Saying I get my hair cut every “four or five months” is actually a bit of optimism rather than accurate – it’s more like every eight or nine months because I hate going to the hairdressers (the enforced small talk mostly) but by that point, my hair really starts bugging me so I’d rather go slightly more often. The hairdressers I go to now is around the corner from our house – less than a minute’s walk away – and is more than fine for my basic cut, and so much cheaper than heading to a fancy salon in central Leeds (extra expense + bus fare + time).

Regarding Lily, it’s win all around us clipping her here. It’s a great bonding experience, she finds it a darn sight less stressful than she would going to a groomers (she feel asleep during the clipping the last two times), and it’s far, far cheaper. Our aim with her – as with ourselves – is to be clean-ish & presentable-ish and we can meet those goals here. She wouldn’t excel in Crufts with our grooming but she’s clean & pretty enough to dunk herself in mud in the woods, and that’s all she (and we) care about.

As well as his head, John, my scruffy boyfriend, shaves his not-so-designer stubble with his clippers too – he has no need to be baby’s-bum smooth so no need to spend money on expensive razor blades & shaving cream. Another time when laziness = frugalness! ;)

Yesterday, our friend Strowger tweeted a link to this article by “essayist and programmer” Paul Graham about “stuff”.

I would urge you to read it if you’ve got five minutes. If you haven’t got five minutes, the message is “stuff, clutter, is bad, m’kay?” but it says it somewhat better than that.

It’s a topic I’ve touched on a few times on this blog – and it’s a concept I believe even if I don’t always live it. But this paragraph leapt out at me:

The worst stuff in this respect may be stuff you don’t use much because it’s too good. Nothing owns you like fragile stuff. For example, the “good china” so many households have, and whose defining quality is not so much that it’s fun to use, but that one must be especially careful not to break it.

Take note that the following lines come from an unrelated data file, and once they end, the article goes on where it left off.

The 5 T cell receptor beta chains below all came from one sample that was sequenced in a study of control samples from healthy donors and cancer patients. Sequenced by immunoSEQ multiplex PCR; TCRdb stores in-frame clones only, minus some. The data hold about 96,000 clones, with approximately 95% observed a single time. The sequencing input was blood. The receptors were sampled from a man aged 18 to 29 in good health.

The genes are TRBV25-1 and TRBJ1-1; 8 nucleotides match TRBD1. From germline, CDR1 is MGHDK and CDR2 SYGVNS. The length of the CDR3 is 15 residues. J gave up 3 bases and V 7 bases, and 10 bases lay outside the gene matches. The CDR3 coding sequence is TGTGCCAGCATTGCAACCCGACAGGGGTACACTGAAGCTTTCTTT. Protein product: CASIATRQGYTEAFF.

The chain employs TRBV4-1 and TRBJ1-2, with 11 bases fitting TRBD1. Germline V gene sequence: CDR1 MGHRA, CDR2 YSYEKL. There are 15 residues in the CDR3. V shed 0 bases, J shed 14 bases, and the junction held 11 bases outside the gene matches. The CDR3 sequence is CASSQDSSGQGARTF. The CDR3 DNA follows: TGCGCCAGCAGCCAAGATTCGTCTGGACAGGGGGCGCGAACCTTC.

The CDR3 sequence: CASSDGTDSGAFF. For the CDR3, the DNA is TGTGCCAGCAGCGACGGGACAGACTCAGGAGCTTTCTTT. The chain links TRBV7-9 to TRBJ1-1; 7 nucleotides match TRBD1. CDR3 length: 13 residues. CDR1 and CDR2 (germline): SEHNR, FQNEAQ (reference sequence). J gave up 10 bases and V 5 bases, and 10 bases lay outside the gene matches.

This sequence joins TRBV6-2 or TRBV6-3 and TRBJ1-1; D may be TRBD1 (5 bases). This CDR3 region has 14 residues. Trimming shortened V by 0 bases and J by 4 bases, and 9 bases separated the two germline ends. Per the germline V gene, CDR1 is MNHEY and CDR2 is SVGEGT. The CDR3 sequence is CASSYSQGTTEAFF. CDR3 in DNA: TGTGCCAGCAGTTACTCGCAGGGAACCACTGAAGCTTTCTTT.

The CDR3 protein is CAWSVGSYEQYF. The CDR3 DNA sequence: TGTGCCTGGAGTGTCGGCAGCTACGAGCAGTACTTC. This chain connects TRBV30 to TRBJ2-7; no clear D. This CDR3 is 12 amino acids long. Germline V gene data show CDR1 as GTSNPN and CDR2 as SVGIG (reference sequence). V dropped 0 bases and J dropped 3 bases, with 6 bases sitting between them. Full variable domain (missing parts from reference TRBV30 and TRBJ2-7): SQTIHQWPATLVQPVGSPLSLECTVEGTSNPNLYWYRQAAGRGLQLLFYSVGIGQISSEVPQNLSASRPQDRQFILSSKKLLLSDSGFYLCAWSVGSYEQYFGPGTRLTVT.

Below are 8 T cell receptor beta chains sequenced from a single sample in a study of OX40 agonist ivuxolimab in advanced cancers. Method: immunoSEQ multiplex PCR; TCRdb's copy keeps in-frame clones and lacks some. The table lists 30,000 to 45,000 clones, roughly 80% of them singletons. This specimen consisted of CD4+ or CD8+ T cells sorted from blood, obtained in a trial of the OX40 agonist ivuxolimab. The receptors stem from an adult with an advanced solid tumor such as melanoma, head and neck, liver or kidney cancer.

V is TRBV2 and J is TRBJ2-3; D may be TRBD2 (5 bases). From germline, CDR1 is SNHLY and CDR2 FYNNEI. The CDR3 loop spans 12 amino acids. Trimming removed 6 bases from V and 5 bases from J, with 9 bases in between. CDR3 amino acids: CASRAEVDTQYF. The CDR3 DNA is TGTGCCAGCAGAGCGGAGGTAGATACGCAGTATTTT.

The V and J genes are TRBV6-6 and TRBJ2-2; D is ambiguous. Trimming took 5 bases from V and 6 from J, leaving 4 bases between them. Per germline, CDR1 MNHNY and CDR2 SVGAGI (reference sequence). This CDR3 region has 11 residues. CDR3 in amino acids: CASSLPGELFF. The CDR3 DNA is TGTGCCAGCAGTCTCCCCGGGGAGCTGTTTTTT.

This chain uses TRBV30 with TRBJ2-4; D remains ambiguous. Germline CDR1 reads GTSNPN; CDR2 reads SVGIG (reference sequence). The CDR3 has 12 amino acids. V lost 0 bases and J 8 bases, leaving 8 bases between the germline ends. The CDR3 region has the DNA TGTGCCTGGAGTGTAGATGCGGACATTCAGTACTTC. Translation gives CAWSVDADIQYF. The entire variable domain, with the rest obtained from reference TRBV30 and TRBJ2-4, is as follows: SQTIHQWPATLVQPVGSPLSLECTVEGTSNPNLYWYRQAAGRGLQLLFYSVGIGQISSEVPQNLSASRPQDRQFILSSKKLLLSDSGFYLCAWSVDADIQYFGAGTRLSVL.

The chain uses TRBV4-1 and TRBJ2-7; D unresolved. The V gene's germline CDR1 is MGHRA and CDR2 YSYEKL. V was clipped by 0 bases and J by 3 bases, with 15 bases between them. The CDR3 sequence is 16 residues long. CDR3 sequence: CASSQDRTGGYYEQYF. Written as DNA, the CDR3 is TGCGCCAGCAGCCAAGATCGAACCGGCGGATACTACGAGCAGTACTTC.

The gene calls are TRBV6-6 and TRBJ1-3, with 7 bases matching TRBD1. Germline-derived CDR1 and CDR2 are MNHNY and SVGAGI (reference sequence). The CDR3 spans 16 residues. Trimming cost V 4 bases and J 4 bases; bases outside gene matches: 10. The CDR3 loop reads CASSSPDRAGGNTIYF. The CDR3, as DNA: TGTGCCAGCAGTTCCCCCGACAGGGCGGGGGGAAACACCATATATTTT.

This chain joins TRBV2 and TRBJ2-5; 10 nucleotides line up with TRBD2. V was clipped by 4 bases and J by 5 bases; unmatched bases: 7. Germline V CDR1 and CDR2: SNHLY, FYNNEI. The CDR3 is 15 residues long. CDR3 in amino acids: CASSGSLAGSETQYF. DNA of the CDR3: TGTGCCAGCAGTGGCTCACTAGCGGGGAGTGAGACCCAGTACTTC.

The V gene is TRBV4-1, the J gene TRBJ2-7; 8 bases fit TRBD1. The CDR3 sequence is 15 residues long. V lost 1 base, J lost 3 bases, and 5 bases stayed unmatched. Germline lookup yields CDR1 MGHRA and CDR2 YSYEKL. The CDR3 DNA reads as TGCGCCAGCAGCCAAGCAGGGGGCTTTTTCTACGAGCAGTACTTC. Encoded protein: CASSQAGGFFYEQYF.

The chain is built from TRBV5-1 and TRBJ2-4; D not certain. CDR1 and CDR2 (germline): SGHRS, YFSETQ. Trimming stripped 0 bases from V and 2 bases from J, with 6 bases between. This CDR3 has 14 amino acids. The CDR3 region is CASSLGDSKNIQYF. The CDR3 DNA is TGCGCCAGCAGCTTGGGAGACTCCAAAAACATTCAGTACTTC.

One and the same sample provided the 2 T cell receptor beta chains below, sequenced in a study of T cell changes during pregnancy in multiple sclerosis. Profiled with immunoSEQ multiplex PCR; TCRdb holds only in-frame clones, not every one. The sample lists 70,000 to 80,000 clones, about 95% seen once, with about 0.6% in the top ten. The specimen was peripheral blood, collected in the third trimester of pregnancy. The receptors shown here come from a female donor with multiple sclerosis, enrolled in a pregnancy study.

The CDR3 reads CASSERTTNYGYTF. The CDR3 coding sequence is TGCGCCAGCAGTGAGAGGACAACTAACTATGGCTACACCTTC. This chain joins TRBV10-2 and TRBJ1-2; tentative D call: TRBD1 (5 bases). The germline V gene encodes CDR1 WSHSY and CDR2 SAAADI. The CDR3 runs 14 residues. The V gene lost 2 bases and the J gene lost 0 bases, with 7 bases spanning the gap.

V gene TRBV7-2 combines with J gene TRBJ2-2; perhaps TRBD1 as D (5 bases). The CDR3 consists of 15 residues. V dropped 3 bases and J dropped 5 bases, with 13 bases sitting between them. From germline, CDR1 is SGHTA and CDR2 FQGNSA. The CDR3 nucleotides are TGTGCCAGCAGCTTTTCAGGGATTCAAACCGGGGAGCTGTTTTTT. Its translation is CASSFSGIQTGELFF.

Paul Graham on “Stuff

I think this not only applies to “fragile stuff” but anything that’s “kept for best” or “kept to be enjoyed at a later special time, not now, not all the time”.

We don’t have “good china” or a pristine room solely for entertaining guests. We don’t have a fancy car that we worry about parking it on the street or in bad areas. We don’t really have “Sunday best” clothes – we have items we don’t wear every day, that are a bit smarter, but we don’t wear them because we prefer to wear other things, not because we’re saving them for a special occasion.

But on smaller things, I’m guilty of wasteful behaviour when “keeping stuff for best”.

For example, I frequently delay pleasure to, in theory, enjoy it all the more at the end. Sometimes this pays off: I finish a meal on my favourite bit of it so the taste of the delicious, seasoned meat stays in my mouth rather than the overcooked, watery carrot.

But other times it promotes waste. John gets annoyed when I save a piece of cake or sweets until I really, *really* want it/them – but it goes stale or sticky before that time arrives. Or, slightly different but part of the same thing, a craft project sits half finished forever because I worry I haven’t the skills to complete it PERFECTLY (when I could finish it in a “good enough” way immediately).

It’s funny, I knew I wasted cake sometimes. And I knew exactly why I wasn’t finishing that half-made quilt. But it was only after reading that paragraph that it really drove home to me quite how bad the habit is – how wasteful it is of the world’s resources, of money and of my mental resources.

Definitely something I need to change about myself!